A French photographer Dani Olivier uses the female body as a projection surface that displays intricate light patterns and images. Olivier’s pictures stand out because he refuses to edit the original photos. Thus, he creates his pictures at the time of the shoots with no chance of changing anything afterwards. All pictures are taken in
At the young age of 23, Jacob Riglin, known simply as @Jacob on Instagram, has quickly become one of the world’s most renowned photographers on social media. His work, which spans the realms of travel and lifestyle, has encouraged an audience of nearly 500,000 people to follow him as he explores the far reaches of
What if you could take the best parts of your favourite cities and create one glorious hybrid city? That’s just what expedia has done in this illustrated series of ‘city mash-ups’.
Photographer, Haris Nukem`s, artistic vulnerability and authenticity is downright enrapturing. The UK based deeply unguarded savage behind the camera pours his heart, mind, and soul into capturing deep feelings of intimacy and affection that may inspire an individual to question the notions of what is truly meant to be left behind closed doors. I touched
The first issue of the Person of the Year was published in 1927. The magazine chose Charles Lindbergh because he was the fist person to fly a plane on his own on a direct course from New York to Paris with no stops in between. Today that may seem an easy feat, but back then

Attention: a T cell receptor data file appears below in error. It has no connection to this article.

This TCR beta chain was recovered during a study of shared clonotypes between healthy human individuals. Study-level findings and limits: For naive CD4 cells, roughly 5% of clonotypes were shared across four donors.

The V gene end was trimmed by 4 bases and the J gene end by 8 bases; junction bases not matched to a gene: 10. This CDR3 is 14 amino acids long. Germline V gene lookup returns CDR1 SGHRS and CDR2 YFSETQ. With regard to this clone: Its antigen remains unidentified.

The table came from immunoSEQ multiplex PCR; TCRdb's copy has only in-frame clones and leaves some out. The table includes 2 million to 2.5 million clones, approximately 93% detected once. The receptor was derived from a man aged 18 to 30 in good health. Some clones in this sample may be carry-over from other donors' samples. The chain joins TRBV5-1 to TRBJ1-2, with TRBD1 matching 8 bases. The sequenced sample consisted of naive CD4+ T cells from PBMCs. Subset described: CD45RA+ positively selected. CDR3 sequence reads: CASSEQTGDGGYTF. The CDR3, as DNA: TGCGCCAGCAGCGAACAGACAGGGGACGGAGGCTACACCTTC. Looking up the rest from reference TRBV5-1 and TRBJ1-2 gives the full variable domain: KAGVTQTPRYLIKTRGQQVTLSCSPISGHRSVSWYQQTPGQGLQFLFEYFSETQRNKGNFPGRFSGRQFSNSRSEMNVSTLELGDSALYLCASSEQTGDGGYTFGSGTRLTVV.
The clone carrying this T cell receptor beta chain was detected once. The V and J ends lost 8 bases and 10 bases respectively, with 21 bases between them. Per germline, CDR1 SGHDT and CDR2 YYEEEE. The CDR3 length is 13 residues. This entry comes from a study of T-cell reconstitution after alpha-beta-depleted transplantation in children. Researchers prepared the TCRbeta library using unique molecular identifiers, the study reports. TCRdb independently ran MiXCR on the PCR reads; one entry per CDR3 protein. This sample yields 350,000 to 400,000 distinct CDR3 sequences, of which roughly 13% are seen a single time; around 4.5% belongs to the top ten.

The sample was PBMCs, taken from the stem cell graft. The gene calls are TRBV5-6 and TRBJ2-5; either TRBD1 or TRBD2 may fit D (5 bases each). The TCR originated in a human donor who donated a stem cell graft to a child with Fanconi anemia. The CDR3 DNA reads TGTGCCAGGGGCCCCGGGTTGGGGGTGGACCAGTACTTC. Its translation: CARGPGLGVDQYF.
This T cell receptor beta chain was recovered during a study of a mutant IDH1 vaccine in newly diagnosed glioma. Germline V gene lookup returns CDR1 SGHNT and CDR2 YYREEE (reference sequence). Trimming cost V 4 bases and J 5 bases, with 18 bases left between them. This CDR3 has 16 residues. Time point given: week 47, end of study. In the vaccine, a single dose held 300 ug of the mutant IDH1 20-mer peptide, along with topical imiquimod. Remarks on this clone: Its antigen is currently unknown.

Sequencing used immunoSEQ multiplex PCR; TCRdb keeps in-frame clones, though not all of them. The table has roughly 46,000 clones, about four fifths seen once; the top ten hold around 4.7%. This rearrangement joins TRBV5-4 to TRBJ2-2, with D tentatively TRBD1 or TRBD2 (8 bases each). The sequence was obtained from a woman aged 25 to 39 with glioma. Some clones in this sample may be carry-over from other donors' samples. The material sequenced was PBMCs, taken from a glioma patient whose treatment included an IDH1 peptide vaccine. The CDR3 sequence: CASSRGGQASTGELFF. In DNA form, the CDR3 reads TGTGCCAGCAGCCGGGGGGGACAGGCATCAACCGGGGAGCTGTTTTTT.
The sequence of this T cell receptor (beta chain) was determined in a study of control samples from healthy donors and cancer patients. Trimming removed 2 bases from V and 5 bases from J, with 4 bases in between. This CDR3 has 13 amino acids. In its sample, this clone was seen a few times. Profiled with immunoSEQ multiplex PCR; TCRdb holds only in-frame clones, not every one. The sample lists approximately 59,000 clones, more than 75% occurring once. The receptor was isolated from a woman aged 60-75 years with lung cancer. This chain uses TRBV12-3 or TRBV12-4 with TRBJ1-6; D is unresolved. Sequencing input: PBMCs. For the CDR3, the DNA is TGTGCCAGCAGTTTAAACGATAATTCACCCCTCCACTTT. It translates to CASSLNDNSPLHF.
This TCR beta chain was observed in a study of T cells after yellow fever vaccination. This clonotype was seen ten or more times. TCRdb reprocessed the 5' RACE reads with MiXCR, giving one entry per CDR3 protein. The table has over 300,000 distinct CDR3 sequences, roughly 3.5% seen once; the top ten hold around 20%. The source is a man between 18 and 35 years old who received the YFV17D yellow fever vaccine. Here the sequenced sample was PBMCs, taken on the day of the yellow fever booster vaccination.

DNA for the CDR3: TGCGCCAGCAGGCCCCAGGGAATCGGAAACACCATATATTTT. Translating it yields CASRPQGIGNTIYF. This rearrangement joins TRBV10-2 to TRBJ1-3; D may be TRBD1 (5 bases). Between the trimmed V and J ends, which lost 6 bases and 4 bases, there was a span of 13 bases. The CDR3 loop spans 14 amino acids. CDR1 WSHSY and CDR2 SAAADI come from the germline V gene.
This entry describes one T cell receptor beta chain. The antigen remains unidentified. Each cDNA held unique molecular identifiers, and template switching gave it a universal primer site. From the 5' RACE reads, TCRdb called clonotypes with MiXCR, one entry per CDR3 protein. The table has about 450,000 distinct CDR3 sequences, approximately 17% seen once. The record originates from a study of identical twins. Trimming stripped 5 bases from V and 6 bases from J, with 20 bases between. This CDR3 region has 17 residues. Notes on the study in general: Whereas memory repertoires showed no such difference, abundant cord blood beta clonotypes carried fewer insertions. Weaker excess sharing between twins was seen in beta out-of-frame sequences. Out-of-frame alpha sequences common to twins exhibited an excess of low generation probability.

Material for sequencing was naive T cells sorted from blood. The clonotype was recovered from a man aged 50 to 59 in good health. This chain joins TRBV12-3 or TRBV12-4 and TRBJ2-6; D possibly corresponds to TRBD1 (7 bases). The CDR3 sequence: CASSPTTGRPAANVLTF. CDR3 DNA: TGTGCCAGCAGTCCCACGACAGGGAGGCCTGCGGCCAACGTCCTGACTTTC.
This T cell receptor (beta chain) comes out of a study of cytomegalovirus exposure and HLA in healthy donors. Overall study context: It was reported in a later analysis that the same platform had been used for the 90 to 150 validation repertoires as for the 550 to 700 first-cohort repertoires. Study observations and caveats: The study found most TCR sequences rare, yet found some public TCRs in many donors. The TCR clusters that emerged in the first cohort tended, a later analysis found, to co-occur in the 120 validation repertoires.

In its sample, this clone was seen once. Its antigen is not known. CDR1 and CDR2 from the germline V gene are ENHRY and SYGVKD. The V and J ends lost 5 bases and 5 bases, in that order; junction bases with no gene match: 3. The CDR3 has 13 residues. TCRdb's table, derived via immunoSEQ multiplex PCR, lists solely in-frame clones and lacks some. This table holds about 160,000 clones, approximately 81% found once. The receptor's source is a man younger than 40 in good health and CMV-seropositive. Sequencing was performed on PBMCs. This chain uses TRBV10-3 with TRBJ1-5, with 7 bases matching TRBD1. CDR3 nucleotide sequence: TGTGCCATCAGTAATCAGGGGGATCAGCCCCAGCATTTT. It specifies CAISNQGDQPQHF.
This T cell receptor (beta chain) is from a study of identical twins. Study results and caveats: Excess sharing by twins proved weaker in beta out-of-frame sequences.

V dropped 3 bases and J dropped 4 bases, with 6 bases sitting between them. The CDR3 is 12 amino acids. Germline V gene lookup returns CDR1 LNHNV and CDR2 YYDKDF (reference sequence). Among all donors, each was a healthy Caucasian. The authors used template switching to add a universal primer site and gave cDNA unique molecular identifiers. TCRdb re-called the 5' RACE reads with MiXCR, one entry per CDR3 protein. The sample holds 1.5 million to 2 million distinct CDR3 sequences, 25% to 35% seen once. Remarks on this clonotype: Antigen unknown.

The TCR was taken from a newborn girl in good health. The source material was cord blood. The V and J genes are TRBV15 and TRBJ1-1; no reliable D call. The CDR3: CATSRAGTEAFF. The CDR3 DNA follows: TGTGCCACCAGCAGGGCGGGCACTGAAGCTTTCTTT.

“The rain washes memories off the sidewalk of life”, Woody Allen said in a old movie. Raindrops, like in a blues song, fall with a repetitive but fascinating rhythm, awakening, as they were called in XVII century, the “blue demons”: a suffused sensation of melancholia. Raindrop Blues Project tries to dip the viewer in a
Imagination of the artist Sergey Dryutsky injected into real pictures… Most of these surreal pictures are captivating be it pleasant or not because it is not what we experience in our daily life hence it is out of norm.
In the early 1960s, LIFE magazine’s photographer Paul Schutzer chronicled the construction of the Berlin Wall and, once it was built, its effect on residents living in the newly divided city. Paul Schutzer (1930 – 5 June 1967) was a photojournalist for Life magazine, famous for his “The Blunt Reality of the War in Vietnam”